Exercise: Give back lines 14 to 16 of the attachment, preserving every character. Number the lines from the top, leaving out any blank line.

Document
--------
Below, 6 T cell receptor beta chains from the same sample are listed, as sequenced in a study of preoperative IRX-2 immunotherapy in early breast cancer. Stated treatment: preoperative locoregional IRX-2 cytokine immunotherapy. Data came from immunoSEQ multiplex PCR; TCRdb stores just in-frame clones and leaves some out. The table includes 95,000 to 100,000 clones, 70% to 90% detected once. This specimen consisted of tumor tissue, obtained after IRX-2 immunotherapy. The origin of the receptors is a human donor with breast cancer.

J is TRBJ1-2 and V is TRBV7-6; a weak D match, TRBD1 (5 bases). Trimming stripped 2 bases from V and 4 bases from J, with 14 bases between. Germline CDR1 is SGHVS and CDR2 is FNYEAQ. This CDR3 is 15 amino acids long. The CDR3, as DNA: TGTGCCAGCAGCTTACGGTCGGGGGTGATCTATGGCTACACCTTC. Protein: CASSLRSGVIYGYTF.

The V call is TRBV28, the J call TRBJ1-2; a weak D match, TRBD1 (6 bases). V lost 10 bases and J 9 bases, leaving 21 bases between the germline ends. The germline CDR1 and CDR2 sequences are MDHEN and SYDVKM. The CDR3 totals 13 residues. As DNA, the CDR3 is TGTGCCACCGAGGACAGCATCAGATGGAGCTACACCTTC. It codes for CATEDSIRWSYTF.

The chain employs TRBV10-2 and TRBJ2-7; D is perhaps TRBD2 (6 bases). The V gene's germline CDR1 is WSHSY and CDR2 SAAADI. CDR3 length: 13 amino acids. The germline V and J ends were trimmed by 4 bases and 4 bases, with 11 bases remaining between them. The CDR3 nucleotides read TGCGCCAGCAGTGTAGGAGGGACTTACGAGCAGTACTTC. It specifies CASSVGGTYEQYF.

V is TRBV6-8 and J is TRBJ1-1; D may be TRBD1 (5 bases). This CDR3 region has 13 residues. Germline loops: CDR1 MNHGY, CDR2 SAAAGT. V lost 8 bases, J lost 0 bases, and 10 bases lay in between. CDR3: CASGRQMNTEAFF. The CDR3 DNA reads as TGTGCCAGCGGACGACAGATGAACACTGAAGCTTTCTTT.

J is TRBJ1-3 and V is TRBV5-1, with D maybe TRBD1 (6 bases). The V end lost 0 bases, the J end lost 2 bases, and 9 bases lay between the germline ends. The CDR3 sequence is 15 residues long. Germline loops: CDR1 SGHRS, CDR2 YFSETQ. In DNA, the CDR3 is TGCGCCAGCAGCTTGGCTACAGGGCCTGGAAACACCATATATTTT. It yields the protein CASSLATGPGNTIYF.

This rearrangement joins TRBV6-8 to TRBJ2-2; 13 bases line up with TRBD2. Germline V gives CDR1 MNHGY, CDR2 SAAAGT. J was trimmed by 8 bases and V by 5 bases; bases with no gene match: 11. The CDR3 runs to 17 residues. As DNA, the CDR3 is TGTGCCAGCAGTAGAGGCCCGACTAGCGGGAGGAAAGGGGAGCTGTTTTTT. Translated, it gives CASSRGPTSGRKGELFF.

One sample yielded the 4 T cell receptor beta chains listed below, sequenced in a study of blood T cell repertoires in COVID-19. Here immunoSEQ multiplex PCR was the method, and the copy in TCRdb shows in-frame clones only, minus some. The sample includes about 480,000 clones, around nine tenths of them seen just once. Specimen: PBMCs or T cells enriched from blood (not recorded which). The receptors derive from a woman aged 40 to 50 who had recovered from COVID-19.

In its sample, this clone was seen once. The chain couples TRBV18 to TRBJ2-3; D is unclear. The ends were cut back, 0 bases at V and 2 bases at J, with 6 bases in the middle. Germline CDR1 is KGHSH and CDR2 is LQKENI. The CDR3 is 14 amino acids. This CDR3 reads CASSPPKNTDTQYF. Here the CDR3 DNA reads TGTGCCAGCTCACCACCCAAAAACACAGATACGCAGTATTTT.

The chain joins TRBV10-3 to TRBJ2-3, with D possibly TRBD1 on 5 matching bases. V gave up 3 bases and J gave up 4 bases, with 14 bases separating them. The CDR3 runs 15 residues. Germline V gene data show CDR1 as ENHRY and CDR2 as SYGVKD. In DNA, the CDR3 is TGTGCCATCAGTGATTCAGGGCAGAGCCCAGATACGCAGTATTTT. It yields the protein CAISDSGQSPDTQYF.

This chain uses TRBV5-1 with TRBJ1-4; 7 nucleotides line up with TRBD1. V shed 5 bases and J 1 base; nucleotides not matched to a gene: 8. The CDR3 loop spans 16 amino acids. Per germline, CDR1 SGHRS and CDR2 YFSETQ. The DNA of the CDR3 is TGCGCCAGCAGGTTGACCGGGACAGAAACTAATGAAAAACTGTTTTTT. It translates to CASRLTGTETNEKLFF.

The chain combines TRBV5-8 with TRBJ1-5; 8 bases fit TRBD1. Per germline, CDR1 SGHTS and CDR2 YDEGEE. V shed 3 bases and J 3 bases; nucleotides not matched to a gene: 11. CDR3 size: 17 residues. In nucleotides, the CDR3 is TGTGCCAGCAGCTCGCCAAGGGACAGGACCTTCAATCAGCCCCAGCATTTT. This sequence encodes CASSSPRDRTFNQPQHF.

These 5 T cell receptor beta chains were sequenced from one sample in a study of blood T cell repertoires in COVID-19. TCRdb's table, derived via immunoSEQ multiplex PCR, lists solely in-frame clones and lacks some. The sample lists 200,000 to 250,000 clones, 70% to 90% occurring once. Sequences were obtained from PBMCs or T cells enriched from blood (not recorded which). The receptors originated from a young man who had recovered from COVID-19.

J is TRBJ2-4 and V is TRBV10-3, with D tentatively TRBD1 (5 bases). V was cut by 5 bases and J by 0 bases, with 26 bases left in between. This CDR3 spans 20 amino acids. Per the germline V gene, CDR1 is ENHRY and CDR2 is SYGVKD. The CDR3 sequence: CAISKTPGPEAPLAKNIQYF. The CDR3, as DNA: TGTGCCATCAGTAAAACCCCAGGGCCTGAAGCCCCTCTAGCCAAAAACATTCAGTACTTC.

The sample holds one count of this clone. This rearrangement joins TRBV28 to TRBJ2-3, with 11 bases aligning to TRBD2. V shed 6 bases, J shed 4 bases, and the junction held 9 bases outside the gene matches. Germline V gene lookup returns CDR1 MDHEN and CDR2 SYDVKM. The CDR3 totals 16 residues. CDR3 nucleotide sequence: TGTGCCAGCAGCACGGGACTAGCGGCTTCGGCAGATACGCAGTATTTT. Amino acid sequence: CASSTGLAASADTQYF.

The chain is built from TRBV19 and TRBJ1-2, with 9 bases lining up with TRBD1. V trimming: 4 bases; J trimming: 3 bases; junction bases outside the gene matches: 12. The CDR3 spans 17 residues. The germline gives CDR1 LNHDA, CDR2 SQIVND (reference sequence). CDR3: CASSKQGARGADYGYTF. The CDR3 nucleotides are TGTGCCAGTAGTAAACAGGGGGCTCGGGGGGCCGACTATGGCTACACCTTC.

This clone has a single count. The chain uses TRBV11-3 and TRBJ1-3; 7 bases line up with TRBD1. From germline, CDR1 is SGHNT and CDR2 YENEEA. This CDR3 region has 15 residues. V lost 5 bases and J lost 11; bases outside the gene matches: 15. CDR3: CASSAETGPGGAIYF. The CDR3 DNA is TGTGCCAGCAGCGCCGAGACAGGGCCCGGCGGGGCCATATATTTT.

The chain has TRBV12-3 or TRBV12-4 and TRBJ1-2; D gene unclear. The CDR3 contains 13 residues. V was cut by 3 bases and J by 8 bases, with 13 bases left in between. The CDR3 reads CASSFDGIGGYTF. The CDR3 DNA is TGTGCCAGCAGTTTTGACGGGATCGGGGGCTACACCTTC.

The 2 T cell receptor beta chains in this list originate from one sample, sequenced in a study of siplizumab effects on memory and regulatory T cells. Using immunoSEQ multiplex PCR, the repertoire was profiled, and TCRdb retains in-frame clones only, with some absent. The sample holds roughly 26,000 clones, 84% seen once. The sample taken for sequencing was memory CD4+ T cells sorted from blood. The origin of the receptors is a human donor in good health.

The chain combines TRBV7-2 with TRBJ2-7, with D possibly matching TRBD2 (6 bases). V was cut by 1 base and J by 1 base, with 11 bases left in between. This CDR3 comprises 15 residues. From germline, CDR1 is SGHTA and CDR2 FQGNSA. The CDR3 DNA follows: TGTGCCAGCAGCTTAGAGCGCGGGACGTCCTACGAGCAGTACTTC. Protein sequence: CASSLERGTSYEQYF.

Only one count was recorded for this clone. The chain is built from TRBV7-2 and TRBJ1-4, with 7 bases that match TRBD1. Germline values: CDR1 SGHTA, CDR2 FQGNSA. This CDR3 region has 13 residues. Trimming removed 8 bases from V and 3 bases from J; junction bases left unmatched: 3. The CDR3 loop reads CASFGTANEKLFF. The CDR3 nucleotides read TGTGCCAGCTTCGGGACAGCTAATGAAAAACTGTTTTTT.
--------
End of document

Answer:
J is TRBJ2-4 and V is TRBV10-3, with D tentatively TRBD1 (5 bases). V was cut by 5 bases and J by 0 bases, with 26 bases left in between. This CDR3 spans 20 amino acids. Per the germline V gene, CDR1 is ENHRY and CDR2 is SYGVKD. The CDR3 sequence: CAISKTPGPEAPLAKNIQYF. The CDR3, as DNA: TGTGCCATCAGTAAAACCCCAGGGCCTGAAGCCCCTCTAGCCAAAAACATTCAGTACTTC.

The sample holds one count of this clone. This rearrangement joins TRBV28 to TRBJ2-3, with 11 bases aligning to TRBD2. V shed 6 bases, J shed 4 bases, and the junction held 9 bases outside the gene matches. Germline V gene lookup returns CDR1 MDHEN and CDR2 SYDVKM. The CDR3 totals 16 residues. CDR3 nucleotide sequence: TGTGCCAGCAGCACGGGACTAGCGGCTTCGGCAGATACGCAGTATTTT. Amino acid sequence: CASSTGLAASADTQYF.

The chain is built from TRBV19 and TRBJ1-2, with 9 bases lining up with TRBD1. V trimming: 4 bases; J trimming: 3 bases; junction bases outside the gene matches: 12. The CDR3 spans 17 residues. The germline gives CDR1 LNHDA, CDR2 SQIVND (reference sequence). CDR3: CASSKQGARGADYGYTF. The CDR3 nucleotides are TGTGCCAGTAGTAAACAGGGGGCTCGGGGGGCCGACTATGGCTACACCTTC.